The Opinion of Sangeeta Prasad Managing director, CEO, Mahindra Lifespace Developers

The UN Department of Economic and Social Affairs (UN DESA) predicts that future increases in the world’s urban population will be concentrated in just a few countries. India, China and Nigeria are together expected to account for 35% of the projected growth in the world’s urban population until 2050; of these three, the absolute growth in urban population is projected to be the highest in India. In terms of sheer numbers, the largest urban transformation of the 21st century is thus happening in India, and the Indian real estate and infrastructure industry is a key contributor to this growth.

Engine of growth … an aerial view of Mumbai, India.
Engine of growth … an aerial view of Mumbai, India. © REUTERS/Danish Siddiqui


Is the world prepared to bear the brunt of unsustainable urban growth in India? India’s urbanization is globally relevant for several reasons:

1. A global growth engine propelled by cities 

According to World Bank estimates, India will continue to be the fastest growing major economy in the world, with 7.5% GDP growth predicted in the next two years. It is already one of the most sought-after foreign-investment destinations and is expected to become the third largest consumer economy by 2025. A young demographic base, growing income levels, expanding (globalized) middle-class and stable democracy has propelled India into the league of major global economic powers.


2. An urban laboratory for the world

Ninety percent of the world’s urban population growth by 2050 is expected to occur in Asia and Africa, in countries with socio-economic profiles comparable to India. Interestingly, India is currently at a unique tipping point in its journey of urban development, with 300 million new urban residents projected by the same year.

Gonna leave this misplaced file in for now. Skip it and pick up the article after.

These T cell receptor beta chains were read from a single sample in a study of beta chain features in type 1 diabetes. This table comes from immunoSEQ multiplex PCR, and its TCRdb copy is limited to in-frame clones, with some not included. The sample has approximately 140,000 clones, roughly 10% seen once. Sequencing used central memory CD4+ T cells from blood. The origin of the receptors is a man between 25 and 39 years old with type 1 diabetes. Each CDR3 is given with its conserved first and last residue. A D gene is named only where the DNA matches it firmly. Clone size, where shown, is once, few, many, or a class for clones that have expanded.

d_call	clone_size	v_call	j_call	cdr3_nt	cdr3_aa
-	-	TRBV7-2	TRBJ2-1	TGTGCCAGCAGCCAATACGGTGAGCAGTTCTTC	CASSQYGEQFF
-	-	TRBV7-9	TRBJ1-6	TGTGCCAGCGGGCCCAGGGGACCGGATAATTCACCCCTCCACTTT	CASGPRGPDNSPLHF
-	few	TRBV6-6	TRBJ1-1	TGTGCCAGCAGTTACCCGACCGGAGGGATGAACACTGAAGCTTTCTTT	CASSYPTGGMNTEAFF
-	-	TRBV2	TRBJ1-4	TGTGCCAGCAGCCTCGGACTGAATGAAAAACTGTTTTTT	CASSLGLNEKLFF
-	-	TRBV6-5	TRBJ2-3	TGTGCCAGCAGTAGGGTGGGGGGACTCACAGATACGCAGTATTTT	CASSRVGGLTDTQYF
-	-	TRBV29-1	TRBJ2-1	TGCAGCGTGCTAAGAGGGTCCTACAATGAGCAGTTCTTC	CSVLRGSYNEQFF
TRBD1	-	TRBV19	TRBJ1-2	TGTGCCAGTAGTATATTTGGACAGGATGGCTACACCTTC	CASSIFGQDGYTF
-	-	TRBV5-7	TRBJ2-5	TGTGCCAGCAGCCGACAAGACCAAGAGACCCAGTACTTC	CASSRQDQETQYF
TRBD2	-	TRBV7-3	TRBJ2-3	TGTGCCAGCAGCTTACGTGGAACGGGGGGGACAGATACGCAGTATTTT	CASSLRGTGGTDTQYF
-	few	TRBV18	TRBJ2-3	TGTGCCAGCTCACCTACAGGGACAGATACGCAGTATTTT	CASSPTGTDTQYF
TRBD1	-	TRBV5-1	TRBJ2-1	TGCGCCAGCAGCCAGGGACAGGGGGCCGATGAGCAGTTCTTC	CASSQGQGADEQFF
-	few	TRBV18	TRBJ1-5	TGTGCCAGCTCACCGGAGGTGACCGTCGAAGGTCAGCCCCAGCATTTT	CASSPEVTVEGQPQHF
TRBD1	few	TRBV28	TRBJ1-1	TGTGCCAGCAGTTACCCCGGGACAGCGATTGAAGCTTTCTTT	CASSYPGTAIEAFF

3. India’s contribution to the UN SGDs

The world is now in the third year of the Sustainable Development Goals (SDG) and making Indian cities inclusive, sustainable, resilient and safe is critical to achieving the global 2030 Agenda.


4. Lessons in mobility

India’s transportation demand has grown by more than eightfold since 1980. We are navigating our way around resulting challenges such as economic loss from pollution, congestion and inefficient fuel use. The magnitude and complexity of our mobility-related challenges is unique to the Indian context and has resulted in a tailored approach. In rural India, the Pradhan Mantri Gram Sadak Yojana (PMGSY) has focused on building all-weather roads at a rate of 130km a day. At the national level, policies such as the National Urban Transport Policy & the National Electric Mobility Mission Plan 2020 seek to provide safe, affordable, quick and sustainable access; and achieve fuel security and leadership in electric mobility.